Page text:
[Province of St. Louise, USA] For 15 years, Sister Carol Schumer, Daughter of Charity, Province of St. Louise, USA, has served as a Parenting Skills Specialist with the Fathers’ Support Center in St. Louis, Missouri. Located in a poor area in the north part of the city, the Center’s core program is a six-week down to earth, no nonsense “boot camp” known as The Family Formation. Sister Carol, who does not look much like her students at 65 years of age and five-feet-two inches, dressed in her dark blue. She admits, “I’m white, I’m a woman and I have no children. “ Sister Carol works hard to break down racial barriers right at the start of class. The majority of the men in the class are African-American. She asks them how they feel about a white, Catholic sister teaching them. Most of the male students, more than 1,200 in all during her 15 years at the Center, don’t have a concern about her sex or race. Some wonder, though, about how she can teach them about parenting when she is not a mother. As one of nine children, Sister Carol assures them that her childhood and years of teaching and working in education administration help her to understand the roles fathers have in their children’s lives.
The goal of the class is to give fathers a chance to develop their personal and parenting skills. The program strives to help fathers grow spiritually and emotionally.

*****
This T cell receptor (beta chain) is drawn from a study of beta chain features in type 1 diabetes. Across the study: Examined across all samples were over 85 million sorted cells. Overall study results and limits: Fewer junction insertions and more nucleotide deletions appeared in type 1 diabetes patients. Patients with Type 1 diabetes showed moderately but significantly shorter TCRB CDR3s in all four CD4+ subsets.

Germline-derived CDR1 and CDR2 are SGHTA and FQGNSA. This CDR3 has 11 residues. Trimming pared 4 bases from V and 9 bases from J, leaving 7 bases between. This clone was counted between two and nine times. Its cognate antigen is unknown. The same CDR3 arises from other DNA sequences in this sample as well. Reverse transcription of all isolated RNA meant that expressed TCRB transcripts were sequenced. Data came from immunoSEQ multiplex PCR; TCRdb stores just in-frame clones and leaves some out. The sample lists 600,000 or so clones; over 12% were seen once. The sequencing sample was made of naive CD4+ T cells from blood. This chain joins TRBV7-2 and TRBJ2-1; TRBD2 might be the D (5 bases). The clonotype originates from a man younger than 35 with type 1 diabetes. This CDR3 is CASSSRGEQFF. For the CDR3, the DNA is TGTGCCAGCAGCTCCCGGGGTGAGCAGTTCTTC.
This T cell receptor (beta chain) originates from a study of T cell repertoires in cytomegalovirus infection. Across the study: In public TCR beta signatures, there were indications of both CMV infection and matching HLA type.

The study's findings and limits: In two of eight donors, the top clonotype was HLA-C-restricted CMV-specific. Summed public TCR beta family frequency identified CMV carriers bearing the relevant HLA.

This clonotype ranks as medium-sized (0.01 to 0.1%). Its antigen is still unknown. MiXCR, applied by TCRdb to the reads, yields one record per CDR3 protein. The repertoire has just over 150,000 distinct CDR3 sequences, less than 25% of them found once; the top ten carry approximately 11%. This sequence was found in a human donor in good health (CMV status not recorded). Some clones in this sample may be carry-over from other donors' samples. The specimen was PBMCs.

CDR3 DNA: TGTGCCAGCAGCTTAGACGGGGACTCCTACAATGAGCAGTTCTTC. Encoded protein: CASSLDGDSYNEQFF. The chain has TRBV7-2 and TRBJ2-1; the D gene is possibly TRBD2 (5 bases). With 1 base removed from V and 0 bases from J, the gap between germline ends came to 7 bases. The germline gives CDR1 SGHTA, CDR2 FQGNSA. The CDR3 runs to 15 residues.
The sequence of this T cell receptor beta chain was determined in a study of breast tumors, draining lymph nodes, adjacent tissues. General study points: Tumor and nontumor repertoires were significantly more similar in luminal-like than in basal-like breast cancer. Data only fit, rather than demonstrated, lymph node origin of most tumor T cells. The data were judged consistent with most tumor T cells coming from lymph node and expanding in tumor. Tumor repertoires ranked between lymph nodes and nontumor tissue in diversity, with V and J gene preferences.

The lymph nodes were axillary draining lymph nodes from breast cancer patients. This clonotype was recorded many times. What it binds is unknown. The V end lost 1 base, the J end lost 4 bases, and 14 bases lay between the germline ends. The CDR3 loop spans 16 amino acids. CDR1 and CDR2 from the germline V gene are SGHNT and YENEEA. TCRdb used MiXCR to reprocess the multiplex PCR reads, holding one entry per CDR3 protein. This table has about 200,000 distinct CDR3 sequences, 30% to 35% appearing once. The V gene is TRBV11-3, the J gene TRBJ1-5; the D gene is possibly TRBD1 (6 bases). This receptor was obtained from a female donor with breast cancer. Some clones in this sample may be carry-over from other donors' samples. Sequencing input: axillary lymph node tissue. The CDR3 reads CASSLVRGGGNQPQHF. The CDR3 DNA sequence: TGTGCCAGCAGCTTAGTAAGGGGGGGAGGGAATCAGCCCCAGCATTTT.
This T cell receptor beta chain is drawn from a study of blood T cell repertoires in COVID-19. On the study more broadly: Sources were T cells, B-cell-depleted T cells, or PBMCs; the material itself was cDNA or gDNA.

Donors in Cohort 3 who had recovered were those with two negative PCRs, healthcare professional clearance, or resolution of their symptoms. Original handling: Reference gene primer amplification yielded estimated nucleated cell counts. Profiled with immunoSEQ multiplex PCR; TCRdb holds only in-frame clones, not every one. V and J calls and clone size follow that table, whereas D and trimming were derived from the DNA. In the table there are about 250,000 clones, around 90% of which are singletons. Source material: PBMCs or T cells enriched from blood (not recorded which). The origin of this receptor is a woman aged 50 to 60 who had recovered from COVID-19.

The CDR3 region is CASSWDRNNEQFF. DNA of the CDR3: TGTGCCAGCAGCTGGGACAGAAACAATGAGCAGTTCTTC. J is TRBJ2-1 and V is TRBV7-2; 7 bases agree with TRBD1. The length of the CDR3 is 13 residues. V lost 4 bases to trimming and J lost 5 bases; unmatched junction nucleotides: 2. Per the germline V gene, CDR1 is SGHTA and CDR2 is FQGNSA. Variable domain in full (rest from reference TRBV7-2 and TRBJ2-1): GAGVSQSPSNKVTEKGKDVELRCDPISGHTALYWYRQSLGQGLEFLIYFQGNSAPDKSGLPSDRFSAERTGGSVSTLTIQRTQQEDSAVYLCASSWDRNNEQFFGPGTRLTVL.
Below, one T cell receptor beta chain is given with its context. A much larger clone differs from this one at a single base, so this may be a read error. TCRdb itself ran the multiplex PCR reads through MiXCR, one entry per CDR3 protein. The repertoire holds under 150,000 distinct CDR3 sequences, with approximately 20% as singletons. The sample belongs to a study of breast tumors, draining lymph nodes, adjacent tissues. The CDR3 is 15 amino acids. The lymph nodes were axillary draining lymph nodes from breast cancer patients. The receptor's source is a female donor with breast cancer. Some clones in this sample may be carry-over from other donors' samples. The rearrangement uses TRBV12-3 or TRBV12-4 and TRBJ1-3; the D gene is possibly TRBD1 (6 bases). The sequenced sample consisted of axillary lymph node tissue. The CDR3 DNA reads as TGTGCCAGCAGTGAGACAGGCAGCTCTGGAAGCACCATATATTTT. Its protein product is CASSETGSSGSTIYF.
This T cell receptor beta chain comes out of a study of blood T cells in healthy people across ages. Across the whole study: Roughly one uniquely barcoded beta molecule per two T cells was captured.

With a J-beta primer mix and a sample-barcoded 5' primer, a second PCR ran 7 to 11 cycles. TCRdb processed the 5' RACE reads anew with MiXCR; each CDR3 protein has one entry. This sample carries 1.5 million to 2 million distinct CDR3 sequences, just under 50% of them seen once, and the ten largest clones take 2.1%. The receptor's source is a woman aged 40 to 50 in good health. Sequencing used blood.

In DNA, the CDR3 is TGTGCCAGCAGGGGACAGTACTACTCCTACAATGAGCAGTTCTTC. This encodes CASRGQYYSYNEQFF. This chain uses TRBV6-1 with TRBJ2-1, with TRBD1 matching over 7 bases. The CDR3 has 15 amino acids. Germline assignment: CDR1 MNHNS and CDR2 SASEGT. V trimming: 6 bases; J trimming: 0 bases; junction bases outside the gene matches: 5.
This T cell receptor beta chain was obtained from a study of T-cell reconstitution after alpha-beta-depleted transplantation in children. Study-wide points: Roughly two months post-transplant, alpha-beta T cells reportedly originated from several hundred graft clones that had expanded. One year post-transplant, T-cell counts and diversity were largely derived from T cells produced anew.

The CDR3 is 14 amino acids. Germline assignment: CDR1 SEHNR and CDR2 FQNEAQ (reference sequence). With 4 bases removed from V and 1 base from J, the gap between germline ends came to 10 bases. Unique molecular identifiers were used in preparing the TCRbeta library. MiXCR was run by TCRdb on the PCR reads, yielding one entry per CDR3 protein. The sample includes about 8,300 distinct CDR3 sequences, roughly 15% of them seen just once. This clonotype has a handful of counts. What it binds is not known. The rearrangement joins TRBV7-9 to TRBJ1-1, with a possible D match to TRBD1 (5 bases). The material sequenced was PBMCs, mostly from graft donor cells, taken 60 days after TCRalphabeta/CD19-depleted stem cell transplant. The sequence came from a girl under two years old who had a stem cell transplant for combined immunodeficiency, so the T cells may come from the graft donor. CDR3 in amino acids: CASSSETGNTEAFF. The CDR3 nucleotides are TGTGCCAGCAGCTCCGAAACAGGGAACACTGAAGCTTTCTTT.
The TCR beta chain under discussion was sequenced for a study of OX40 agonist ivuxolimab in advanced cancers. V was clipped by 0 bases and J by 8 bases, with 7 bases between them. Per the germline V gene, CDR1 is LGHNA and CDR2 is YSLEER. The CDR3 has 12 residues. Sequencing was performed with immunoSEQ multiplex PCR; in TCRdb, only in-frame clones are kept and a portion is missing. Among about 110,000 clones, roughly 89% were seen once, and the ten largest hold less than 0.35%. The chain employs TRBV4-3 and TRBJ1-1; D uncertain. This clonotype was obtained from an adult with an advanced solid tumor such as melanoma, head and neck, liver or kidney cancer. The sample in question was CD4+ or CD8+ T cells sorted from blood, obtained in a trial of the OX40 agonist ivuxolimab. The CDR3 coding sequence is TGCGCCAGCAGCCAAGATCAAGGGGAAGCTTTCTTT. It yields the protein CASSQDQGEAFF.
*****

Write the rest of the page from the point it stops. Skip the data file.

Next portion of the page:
Over the course of the program, the fathers learn how to effectively discipline their children, as well as how to manage their own anger and emotions. The dads also discover their personal temperament and the stages of thinking for children. “If you ask a two-year-old if he spilled the milk, he may answer ‘no,’” explains Sister Carol, “even if he actually did. Two-year-olds are too young to understand about lying. But a 10-year-old, on the other hand, knows the difference.”
In her classroom, the tables are set up in a U-shape so that everyone can see each other. The men are there because they want to become more involved in their children’s lives. Some have custody of their children. Some do not. Some of the men struggle with alcohol; some struggle with drugs. Sister Carol started serving at the Center shortly after it opened in 1998. Since its founding, the Center has served more than 9,000 fathers with programs that include employment assistance, mentoring, a legal clinic, and an after-hours program. During the 85-plus classes that Sister Carol has facilitated, she always shares three key elements with the participants: high self-esteem, self-discipline, and social competence. Her influence as a Daughter of Charity cannot be mistaken. “We begin each class with a prayer,” explains Sister. “We talk about how each of us is unique and different. I regularly bring up faith and the Center’s administration is fine with this. I tell the students that God is there to support us.”
“Many of the participants did not have a good childhood,” adds Sister Carol. “They weren’t allowed to be children.” She shares many stories. “If you find two children covered in paint next to an empty paint can, don’t yell at the children. They can’t help it. Children are natural explorers. Anything within their reach is fair game for the exploration. It’s not the children’s fault. An adult left that paint there.”
When Sister Carol ends a session, she always emphasizes to the fathers that they themselves have the power to change the perception of being “no good.” She tells the dads they should never let anyone tell them they aren’t important in the lives of their children!
Link to St. Louis Catholic Review newspaper article: http://stlouisreview.com/article/2013-03-21/daughter-charity
Photo credits: Lisa Johnston/St. Louis Review